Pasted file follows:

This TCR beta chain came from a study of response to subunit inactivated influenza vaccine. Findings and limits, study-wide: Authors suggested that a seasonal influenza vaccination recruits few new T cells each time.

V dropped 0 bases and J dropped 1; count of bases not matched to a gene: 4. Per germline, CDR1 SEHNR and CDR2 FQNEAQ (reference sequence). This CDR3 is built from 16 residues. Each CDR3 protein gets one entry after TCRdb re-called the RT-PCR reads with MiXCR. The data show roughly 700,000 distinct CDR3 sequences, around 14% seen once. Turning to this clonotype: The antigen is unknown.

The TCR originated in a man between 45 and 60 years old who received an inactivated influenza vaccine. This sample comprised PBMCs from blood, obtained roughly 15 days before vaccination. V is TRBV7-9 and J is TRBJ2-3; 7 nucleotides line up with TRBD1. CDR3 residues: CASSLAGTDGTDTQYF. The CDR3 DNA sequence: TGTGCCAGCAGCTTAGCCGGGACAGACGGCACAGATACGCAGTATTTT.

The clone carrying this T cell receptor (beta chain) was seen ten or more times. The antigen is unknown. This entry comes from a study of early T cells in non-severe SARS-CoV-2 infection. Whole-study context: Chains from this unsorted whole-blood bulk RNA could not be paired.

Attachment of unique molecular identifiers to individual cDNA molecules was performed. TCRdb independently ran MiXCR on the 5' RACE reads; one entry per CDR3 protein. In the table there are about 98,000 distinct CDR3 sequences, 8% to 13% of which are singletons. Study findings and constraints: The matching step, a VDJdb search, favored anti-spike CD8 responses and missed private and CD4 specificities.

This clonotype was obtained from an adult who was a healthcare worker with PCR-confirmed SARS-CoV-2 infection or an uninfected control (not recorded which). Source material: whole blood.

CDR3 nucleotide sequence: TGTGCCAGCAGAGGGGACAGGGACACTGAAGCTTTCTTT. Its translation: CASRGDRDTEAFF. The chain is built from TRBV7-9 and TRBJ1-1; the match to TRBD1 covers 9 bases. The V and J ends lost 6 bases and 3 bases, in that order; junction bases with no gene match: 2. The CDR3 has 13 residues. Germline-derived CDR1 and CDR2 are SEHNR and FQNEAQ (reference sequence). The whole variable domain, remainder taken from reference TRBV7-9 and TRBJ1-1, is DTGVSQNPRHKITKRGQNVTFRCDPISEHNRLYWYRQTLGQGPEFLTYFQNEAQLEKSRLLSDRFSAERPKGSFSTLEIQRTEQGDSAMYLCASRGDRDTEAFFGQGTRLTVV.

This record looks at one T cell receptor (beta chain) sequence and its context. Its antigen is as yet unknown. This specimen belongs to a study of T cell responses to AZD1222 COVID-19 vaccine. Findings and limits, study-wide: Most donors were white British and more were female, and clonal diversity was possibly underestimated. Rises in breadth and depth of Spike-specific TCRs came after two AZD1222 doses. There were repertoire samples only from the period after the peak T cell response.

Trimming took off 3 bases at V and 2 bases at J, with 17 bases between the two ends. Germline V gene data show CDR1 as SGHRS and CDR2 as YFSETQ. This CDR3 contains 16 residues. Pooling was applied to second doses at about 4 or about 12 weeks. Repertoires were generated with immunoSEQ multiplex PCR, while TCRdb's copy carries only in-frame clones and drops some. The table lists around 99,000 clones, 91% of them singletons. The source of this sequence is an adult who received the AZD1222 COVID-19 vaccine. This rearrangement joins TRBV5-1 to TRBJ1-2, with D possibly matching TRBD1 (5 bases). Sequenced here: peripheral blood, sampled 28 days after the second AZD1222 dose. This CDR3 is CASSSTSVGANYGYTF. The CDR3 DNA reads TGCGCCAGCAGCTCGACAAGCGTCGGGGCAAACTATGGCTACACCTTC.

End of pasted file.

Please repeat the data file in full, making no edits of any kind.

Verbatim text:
This TCR beta chain came from a study of response to subunit inactivated influenza vaccine. Findings and limits, study-wide: Authors suggested that a seasonal influenza vaccination recruits few new T cells each time.

V dropped 0 bases and J dropped 1; count of bases not matched to a gene: 4. Per germline, CDR1 SEHNR and CDR2 FQNEAQ (reference sequence). This CDR3 is built from 16 residues. Each CDR3 protein gets one entry after TCRdb re-called the RT-PCR reads with MiXCR. The data show roughly 700,000 distinct CDR3 sequences, around 14% seen once. Turning to this clonotype: The antigen is unknown.

The TCR originated in a man between 45 and 60 years old who received an inactivated influenza vaccine. This sample comprised PBMCs from blood, obtained roughly 15 days before vaccination. V is TRBV7-9 and J is TRBJ2-3; 7 nucleotides line up with TRBD1. CDR3 residues: CASSLAGTDGTDTQYF. The CDR3 DNA sequence: TGTGCCAGCAGCTTAGCCGGGACAGACGGCACAGATACGCAGTATTTT.

The clone carrying this T cell receptor (beta chain) was seen ten or more times. The antigen is unknown. This entry comes from a study of early T cells in non-severe SARS-CoV-2 infection. Whole-study context: Chains from this unsorted whole-blood bulk RNA could not be paired.

Attachment of unique molecular identifiers to individual cDNA molecules was performed. TCRdb independently ran MiXCR on the 5' RACE reads; one entry per CDR3 protein. In the table there are about 98,000 distinct CDR3 sequences, 8% to 13% of which are singletons. Study findings and constraints: The matching step, a VDJdb search, favored anti-spike CD8 responses and missed private and CD4 specificities.

This clonotype was obtained from an adult who was a healthcare worker with PCR-confirmed SARS-CoV-2 infection or an uninfected control (not recorded which). Source material: whole blood.

CDR3 nucleotide sequence: TGTGCCAGCAGAGGGGACAGGGACACTGAAGCTTTCTTT. Its translation: CASRGDRDTEAFF. The chain is built from TRBV7-9 and TRBJ1-1; the match to TRBD1 covers 9 bases. The V and J ends lost 6 bases and 3 bases, in that order; junction bases with no gene match: 2. The CDR3 has 13 residues. Germline-derived CDR1 and CDR2 are SEHNR and FQNEAQ (reference sequence). The whole variable domain, remainder taken from reference TRBV7-9 and TRBJ1-1, is DTGVSQNPRHKITKRGQNVTFRCDPISEHNRLYWYRQTLGQGPEFLTYFQNEAQLEKSRLLSDRFSAERPKGSFSTLEIQRTEQGDSAMYLCASRGDRDTEAFFGQGTRLTVV.

This record looks at one T cell receptor (beta chain) sequence and its context. Its antigen is as yet unknown. This specimen belongs to a study of T cell responses to AZD1222 COVID-19 vaccine. Findings and limits, study-wide: Most donors were white British and more were female, and clonal diversity was possibly underestimated. Rises in breadth and depth of Spike-specific TCRs came after two AZD1222 doses. There were repertoire samples only from the period after the peak T cell response.

Trimming took off 3 bases at V and 2 bases at J, with 17 bases between the two ends. Germline V gene data show CDR1 as SGHRS and CDR2 as YFSETQ. This CDR3 contains 16 residues. Pooling was applied to second doses at about 4 or about 12 weeks. Repertoires were generated with immunoSEQ multiplex PCR, while TCRdb's copy carries only in-frame clones and drops some. The table lists around 99,000 clones, 91% of them singletons. The source of this sequence is an adult who received the AZD1222 COVID-19 vaccine. This rearrangement joins TRBV5-1 to TRBJ1-2, with D possibly matching TRBD1 (5 bases). Sequenced here: peripheral blood, sampled 28 days after the second AZD1222 dose. This CDR3 is CASSSTSVGANYGYTF. The CDR3 DNA reads TGCGCCAGCAGCTCGACAAGCGTCGGGGCAAACTATGGCTACACCTTC.